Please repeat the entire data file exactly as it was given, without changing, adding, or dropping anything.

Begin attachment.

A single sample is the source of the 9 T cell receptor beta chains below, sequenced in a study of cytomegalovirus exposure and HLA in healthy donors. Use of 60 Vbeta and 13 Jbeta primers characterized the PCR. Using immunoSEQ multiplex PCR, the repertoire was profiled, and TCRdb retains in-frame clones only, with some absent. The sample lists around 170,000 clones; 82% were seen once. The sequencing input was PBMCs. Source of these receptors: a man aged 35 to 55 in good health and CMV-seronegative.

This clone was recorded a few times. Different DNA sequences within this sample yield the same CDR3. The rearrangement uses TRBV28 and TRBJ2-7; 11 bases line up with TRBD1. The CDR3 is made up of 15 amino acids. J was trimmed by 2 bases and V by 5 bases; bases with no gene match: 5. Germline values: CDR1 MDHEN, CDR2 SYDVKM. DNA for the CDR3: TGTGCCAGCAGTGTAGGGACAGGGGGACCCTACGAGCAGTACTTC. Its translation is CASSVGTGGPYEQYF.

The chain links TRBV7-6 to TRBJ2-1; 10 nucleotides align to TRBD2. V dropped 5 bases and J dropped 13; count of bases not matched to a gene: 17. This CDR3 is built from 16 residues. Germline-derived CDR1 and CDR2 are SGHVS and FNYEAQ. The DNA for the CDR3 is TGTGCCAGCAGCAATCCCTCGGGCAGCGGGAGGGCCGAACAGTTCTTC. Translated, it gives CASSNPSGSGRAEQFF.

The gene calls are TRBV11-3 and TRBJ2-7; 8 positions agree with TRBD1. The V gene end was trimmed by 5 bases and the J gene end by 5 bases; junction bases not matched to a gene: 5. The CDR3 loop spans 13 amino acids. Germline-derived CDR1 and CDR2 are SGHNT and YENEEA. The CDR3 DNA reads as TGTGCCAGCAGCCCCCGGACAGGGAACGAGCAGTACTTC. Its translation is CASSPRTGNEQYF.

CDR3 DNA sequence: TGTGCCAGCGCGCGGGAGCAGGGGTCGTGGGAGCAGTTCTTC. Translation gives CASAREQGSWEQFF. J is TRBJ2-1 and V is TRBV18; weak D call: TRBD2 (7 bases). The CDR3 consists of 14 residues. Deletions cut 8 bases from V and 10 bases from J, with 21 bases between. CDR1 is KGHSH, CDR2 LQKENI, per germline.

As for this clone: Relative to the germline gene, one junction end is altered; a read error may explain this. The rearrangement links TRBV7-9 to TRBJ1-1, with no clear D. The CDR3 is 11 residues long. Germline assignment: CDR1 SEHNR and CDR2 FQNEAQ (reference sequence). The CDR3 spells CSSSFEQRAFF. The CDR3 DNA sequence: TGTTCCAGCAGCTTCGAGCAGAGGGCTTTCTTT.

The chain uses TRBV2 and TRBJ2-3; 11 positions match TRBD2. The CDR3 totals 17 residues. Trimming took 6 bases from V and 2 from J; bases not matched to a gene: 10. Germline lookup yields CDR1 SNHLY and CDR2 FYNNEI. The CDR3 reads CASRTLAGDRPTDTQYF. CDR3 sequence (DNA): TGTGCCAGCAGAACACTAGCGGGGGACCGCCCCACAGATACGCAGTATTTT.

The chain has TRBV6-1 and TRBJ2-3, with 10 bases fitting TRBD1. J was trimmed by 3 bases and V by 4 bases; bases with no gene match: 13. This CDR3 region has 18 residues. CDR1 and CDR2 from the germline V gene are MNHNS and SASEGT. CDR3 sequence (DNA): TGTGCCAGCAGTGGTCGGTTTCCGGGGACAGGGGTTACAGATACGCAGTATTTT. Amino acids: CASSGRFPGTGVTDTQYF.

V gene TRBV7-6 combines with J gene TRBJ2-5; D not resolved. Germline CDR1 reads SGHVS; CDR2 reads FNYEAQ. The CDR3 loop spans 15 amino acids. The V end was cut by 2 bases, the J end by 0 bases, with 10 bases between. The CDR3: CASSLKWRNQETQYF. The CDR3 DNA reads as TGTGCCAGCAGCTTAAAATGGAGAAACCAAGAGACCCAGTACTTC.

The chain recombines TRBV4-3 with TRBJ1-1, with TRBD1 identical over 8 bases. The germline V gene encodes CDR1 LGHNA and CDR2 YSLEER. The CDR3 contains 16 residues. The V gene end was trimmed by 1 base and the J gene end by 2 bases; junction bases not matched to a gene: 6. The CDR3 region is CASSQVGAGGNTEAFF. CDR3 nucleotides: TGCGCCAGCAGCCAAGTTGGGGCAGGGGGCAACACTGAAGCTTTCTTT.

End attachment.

A single sample is the source of the 9 T cell receptor beta chains below, sequenced in a study of cytomegalovirus exposure and HLA in healthy donors. Use of 60 Vbeta and 13 Jbeta primers characterized the PCR. Using immunoSEQ multiplex PCR, the repertoire was profiled, and TCRdb retains in-frame clones only, with some absent. The sample lists around 170,000 clones; 82% were seen once. The sequencing input was PBMCs. Source of these receptors: a man aged 35 to 55 in good health and CMV-seronegative.

This clone was recorded a few times. Different DNA sequences within this sample yield the same CDR3. The rearrangement uses TRBV28 and TRBJ2-7; 11 bases line up with TRBD1. The CDR3 is made up of 15 amino acids. J was trimmed by 2 bases and V by 5 bases; bases with no gene match: 5. Germline values: CDR1 MDHEN, CDR2 SYDVKM. DNA for the CDR3: TGTGCCAGCAGTGTAGGGACAGGGGGACCCTACGAGCAGTACTTC. Its translation is CASSVGTGGPYEQYF.

The chain links TRBV7-6 to TRBJ2-1; 10 nucleotides align to TRBD2. V dropped 5 bases and J dropped 13; count of bases not matched to a gene: 17. This CDR3 is built from 16 residues. Germline-derived CDR1 and CDR2 are SGHVS and FNYEAQ. The DNA for the CDR3 is TGTGCCAGCAGCAATCCCTCGGGCAGCGGGAGGGCCGAACAGTTCTTC. Translated, it gives CASSNPSGSGRAEQFF.

The gene calls are TRBV11-3 and TRBJ2-7; 8 positions agree with TRBD1. The V gene end was trimmed by 5 bases and the J gene end by 5 bases; junction bases not matched to a gene: 5. The CDR3 loop spans 13 amino acids. Germline-derived CDR1 and CDR2 are SGHNT and YENEEA. The CDR3 DNA reads as TGTGCCAGCAGCCCCCGGACAGGGAACGAGCAGTACTTC. Its translation is CASSPRTGNEQYF.

CDR3 DNA sequence: TGTGCCAGCGCGCGGGAGCAGGGGTCGTGGGAGCAGTTCTTC. Translation gives CASAREQGSWEQFF. J is TRBJ2-1 and V is TRBV18; weak D call: TRBD2 (7 bases). The CDR3 consists of 14 residues. Deletions cut 8 bases from V and 10 bases from J, with 21 bases between. CDR1 is KGHSH, CDR2 LQKENI, per germline.

As for this clone: Relative to the germline gene, one junction end is altered; a read error may explain this. The rearrangement links TRBV7-9 to TRBJ1-1, with no clear D. The CDR3 is 11 residues long. Germline assignment: CDR1 SEHNR and CDR2 FQNEAQ (reference sequence). The CDR3 spells CSSSFEQRAFF. The CDR3 DNA sequence: TGTTCCAGCAGCTTCGAGCAGAGGGCTTTCTTT.

The chain uses TRBV2 and TRBJ2-3; 11 positions match TRBD2. The CDR3 totals 17 residues. Trimming took 6 bases from V and 2 from J; bases not matched to a gene: 10. Germline lookup yields CDR1 SNHLY and CDR2 FYNNEI. The CDR3 reads CASRTLAGDRPTDTQYF. CDR3 sequence (DNA): TGTGCCAGCAGAACACTAGCGGGGGACCGCCCCACAGATACGCAGTATTTT.

The chain has TRBV6-1 and TRBJ2-3, with 10 bases fitting TRBD1. J was trimmed by 3 bases and V by 4 bases; bases with no gene match: 13. This CDR3 region has 18 residues. CDR1 and CDR2 from the germline V gene are MNHNS and SASEGT. CDR3 sequence (DNA): TGTGCCAGCAGTGGTCGGTTTCCGGGGACAGGGGTTACAGATACGCAGTATTTT. Amino acids: CASSGRFPGTGVTDTQYF.

V gene TRBV7-6 combines with J gene TRBJ2-5; D not resolved. Germline CDR1 reads SGHVS; CDR2 reads FNYEAQ. The CDR3 loop spans 15 amino acids. The V end was cut by 2 bases, the J end by 0 bases, with 10 bases between. The CDR3: CASSLKWRNQETQYF. The CDR3 DNA reads as TGTGCCAGCAGCTTAAAATGGAGAAACCAAGAGACCCAGTACTTC.

The chain recombines TRBV4-3 with TRBJ1-1, with TRBD1 identical over 8 bases. The germline V gene encodes CDR1 LGHNA and CDR2 YSLEER. The CDR3 contains 16 residues. The V gene end was trimmed by 1 base and the J gene end by 2 bases; junction bases not matched to a gene: 6. The CDR3 region is CASSQVGAGGNTEAFF. CDR3 nucleotides: TGCGCCAGCAGCCAAGTTGGGGCAGGGGGCAACACTGAAGCTTTCTTT.